the advertisers product throughout the year. Therefore the addition of sucrose
             does not differentiate a bottle of Simply Squeezed orange from a ripe orange
             at the height of the growing season.

      iii)   Finally preservative is added. Reasonable consumers know that preservatives
             are added to all sorts of foods. This can effectively be the only distinction
             between the contents of a bottle of Simply Squeezed orange and an orange
             itself. Nowhere does the advertisement claim a bottle of Simply Squeezed to
             be 100% pure or to be fresh.
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5.0   SOCIAL RESPONSIBILITY

5.1   The addition of preservative, present as it is in so many food forms cannot make this
      advertisement socially irresponsible. This is especially so when the addition of
      preservative is clearly stated on the label.

6.0   SUMMARY

6.1   The Board has erred in fact in coming to its decision. It has proceeded on the basis
      that the advertisement has stated that the two places to find orange juice were inside
      an orange and inside a bottle of Simply Squeezed. That is not what the advertisement
      said. The distinction is subtle but important.

6.2   The Board has accepted the erroneous factual claims of a competitor as to what
      differentiates Simply Squeezed from an orange. The addition of re-constituted orange
      juice, water (even if it was added and it is not) and sucrose does not create a
      distinction between the two.

6.3   The Board has failed to apply a reasonable consumer or reasonable viewer test to the
      allegation the advertisement was misleading or likely to be so.

6.4   In concluding this advertisement is misleading or likely to mislead the Board has
      found that the advertisement does so by implication and impression. The Board has
      found that the advertisement does so by implication and impression. This is
      particularly so when the New Zealand Court of Appeal has held that not everyone
      who misconceives the nature of a product has been misled or deceived -Unilever New
      Zealand Limited v Cerebos Gregg‟s Limited 6 TCLR

6.5   The precedent value of this decision is to hold that any advertisement for a form of
      food or drink which by implication can be subjectively said to create an impression
      that a product is fresh or pure, even though the advertisement does not directly make
      that claim, will be misleading or likely to be so if the food product or drink contains
      preservative."

The Complainant, M. Ellis of Charlies TRADING Company Ltd, replied: "Re: Simply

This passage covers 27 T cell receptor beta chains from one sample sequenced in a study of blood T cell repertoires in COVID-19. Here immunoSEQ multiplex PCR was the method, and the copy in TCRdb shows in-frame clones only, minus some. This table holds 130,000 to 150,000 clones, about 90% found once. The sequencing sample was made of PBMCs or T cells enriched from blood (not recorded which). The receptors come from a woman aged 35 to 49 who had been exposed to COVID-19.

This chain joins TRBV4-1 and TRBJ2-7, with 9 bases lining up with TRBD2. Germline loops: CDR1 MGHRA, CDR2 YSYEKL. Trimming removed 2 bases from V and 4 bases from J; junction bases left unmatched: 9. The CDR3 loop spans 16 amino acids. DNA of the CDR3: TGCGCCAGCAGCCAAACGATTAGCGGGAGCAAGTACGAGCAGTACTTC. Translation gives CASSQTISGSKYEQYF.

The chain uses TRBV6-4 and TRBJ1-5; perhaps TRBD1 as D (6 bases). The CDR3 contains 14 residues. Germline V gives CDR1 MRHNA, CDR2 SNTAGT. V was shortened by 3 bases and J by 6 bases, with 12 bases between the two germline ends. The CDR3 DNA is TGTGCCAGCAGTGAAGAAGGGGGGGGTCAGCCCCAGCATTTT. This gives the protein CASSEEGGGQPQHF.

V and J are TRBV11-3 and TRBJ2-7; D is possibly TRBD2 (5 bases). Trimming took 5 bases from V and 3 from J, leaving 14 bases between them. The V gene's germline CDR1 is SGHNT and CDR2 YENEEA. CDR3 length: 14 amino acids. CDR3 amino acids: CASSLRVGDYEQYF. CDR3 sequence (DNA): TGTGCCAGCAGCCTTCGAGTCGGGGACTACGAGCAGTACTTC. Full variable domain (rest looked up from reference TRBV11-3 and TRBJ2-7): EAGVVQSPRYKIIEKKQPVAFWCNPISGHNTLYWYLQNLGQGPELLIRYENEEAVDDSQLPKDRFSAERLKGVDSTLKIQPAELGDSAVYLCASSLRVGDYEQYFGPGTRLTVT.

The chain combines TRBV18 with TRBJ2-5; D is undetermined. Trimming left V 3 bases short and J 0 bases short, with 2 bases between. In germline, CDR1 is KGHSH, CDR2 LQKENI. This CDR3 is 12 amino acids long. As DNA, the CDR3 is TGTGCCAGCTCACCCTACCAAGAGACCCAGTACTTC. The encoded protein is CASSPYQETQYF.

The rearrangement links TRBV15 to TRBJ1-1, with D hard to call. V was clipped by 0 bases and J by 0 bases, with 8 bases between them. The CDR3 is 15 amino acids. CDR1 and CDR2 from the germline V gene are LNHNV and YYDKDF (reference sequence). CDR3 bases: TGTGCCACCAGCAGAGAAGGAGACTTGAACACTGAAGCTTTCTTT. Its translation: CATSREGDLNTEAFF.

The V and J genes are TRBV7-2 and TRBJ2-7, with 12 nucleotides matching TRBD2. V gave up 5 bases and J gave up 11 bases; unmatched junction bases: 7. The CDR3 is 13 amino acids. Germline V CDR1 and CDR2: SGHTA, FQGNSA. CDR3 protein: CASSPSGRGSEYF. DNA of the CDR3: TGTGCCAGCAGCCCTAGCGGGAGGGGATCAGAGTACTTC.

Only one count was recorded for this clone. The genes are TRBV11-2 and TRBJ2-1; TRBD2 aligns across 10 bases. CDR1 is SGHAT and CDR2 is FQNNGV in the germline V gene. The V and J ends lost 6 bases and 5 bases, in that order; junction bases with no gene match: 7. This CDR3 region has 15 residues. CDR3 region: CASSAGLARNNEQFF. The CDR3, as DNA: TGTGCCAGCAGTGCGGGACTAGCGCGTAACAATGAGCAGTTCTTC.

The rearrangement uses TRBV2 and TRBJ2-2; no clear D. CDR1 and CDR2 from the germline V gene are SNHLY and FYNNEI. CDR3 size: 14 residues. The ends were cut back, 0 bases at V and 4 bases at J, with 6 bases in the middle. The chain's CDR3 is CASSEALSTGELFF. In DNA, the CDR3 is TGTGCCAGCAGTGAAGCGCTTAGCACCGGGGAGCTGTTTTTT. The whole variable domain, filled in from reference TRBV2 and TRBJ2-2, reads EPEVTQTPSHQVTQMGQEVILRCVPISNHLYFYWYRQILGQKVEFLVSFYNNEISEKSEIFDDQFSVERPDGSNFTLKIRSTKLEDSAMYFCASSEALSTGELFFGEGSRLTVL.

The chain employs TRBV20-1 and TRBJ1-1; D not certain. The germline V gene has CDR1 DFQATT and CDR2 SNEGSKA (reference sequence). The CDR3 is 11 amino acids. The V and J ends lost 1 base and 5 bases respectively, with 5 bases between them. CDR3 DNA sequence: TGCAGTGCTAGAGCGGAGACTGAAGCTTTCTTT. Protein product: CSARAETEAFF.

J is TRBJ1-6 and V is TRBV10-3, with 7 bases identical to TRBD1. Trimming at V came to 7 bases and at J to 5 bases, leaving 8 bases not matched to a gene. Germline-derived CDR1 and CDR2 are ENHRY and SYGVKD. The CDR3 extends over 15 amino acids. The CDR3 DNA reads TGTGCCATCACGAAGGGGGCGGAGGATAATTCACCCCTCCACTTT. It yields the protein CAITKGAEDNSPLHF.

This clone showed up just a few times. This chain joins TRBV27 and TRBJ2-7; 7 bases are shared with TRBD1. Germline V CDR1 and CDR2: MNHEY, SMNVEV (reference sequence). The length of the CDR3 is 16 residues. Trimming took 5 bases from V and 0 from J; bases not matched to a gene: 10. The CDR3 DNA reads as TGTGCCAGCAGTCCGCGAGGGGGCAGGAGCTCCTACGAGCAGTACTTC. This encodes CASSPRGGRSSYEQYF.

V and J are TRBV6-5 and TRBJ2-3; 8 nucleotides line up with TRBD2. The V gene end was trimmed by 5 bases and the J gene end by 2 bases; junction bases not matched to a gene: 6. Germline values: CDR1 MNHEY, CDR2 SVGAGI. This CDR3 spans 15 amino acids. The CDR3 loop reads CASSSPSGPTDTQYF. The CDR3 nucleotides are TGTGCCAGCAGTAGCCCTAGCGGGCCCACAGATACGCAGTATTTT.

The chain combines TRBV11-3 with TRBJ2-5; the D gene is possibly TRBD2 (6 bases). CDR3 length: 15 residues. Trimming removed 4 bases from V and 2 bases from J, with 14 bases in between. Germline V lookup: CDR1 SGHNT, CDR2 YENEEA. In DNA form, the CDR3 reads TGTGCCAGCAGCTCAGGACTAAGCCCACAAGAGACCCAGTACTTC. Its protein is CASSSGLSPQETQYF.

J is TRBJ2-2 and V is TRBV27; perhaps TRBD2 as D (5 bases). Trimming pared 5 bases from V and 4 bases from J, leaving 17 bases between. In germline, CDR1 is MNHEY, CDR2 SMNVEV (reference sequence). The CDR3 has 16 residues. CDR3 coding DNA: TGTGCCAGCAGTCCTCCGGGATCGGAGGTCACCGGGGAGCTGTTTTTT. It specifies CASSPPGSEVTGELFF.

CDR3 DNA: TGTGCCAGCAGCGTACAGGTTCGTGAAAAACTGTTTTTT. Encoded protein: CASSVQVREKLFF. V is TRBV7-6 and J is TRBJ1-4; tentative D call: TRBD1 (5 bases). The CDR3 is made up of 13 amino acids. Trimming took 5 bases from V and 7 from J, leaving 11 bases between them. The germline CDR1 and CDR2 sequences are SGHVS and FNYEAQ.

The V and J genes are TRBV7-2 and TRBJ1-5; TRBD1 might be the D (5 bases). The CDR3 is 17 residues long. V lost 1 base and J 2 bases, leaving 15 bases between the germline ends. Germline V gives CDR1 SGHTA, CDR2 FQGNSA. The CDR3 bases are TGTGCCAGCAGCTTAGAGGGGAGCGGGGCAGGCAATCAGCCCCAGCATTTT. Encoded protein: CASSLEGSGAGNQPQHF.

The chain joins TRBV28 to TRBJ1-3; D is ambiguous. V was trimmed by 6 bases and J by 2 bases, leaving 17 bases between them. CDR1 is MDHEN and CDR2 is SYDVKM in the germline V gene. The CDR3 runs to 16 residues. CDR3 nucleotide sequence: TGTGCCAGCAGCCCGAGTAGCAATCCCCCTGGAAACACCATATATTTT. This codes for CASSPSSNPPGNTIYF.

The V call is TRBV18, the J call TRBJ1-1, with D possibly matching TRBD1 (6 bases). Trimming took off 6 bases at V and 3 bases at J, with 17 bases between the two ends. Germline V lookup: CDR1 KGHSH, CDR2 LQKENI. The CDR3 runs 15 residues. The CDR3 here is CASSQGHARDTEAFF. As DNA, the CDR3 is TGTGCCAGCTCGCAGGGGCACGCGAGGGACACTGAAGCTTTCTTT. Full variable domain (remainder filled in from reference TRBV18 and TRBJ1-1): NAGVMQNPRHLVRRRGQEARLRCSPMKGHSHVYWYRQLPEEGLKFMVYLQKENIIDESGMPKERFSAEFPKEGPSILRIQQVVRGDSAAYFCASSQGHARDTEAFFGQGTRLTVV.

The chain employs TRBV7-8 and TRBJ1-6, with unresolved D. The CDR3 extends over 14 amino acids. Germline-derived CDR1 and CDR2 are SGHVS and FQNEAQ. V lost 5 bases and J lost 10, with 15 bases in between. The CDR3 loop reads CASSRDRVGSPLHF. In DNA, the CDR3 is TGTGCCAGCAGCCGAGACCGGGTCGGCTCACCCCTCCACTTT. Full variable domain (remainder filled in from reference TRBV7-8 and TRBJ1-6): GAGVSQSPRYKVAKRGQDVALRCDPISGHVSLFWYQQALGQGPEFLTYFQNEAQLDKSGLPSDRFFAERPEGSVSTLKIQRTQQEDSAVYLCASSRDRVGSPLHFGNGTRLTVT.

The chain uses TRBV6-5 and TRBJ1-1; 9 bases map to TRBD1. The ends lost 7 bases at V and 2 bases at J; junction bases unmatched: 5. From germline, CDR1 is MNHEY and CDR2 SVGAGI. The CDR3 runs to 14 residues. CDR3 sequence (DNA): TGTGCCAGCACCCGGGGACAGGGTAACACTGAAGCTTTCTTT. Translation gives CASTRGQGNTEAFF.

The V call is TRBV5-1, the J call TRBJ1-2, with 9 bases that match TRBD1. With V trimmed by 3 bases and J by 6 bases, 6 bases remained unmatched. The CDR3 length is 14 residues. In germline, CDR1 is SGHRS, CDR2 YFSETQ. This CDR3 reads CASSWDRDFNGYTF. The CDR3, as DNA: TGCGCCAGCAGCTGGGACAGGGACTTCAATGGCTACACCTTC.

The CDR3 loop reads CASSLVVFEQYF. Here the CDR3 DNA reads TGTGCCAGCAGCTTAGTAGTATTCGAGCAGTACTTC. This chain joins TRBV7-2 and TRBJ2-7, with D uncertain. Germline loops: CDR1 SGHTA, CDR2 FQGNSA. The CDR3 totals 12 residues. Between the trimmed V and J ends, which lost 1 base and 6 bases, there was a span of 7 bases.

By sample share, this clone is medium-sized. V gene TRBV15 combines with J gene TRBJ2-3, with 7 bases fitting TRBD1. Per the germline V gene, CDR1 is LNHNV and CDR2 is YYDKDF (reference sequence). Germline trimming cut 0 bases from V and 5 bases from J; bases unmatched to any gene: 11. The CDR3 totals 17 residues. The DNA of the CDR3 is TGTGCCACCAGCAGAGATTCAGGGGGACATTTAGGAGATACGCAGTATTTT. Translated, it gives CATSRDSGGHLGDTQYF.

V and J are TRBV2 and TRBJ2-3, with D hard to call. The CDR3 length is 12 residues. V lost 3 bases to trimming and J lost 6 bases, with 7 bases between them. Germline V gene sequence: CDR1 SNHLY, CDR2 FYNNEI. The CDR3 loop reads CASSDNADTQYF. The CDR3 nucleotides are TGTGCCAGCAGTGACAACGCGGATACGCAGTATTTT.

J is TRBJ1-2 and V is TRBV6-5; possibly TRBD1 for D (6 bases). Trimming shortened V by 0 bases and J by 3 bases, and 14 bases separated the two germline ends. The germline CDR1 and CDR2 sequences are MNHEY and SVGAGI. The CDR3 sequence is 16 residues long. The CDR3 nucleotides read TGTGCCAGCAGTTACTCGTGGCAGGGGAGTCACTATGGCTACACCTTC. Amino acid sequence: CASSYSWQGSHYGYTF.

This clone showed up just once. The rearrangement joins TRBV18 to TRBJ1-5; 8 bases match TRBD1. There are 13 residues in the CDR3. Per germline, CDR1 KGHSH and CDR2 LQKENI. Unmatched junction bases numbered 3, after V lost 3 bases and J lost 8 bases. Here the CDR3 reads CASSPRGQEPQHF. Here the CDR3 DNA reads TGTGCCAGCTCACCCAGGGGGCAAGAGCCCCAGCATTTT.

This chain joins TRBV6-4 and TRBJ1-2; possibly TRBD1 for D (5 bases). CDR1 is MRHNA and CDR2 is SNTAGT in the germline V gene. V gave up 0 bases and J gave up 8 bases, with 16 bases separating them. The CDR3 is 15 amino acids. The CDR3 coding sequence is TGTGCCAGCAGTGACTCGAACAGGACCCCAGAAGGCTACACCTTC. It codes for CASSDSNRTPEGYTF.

Squeezed Orange Juice Television Advertisement- Complaint 2002/62-Appeal 2002/20

Thank you for the opportunity to comment on the appeal request made by Elvidge &
Partners on behalf of Simply Squeezed.
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                                                                                Appeal 02/20

Related to the submission points raised by Elvidge & Partners we would like to proffer the
following.

Elvidge & Partners assert that the addition of preservatives “can effectively be the only
distinction between the contents of a bottle of simply squeezed and an orange itself‟ The fact
that they also state that Simply Squeezed adds Sucrose to the product completely
undermines this premise. Sucrose is derived from Cane sugar. An orange has no Sucrose
(cane sugar) but has naturally occurring fruit sugars, Fructose.

We understand that it is normal when adding Sucrose to juice to dissolve the crystals in
water before adding it to the juice. You will agree this implies additional water. The front
panel of the Simply Squeezed bottle pictured in the TVC states.
“Simply Squeezed”
Delivered daily
100% Squeezed
Orange Juice.

The New Zealand Commerce Commission has black and white guidelines re the use of such
words.

“SQUEEZED should only be used for not from concentrate juices. Where „squeezed‟ is used
along with „fresh‟, „freshly‟ or other words that indicate immediacy (i.e. Daily) the product
should be fresh and not from concentrate”
“100% - should have nothing added (neither preservatives, water, ascorbic acid flavoring
etc.”

The voice over for the first Simply Squeezed TVC states "Simply squeezed and delivered to
a store near you each day” it does not state Simply Squeezed is delivered to a store near you
each day. It is an intentional attempt to provide a link between the name of the brand and the
contents/ingredients of the product. This is misleading.

The Second TVC has no voice over but has graphics stating, “Simply squeezed and
delivered each day” the same direct implication is made.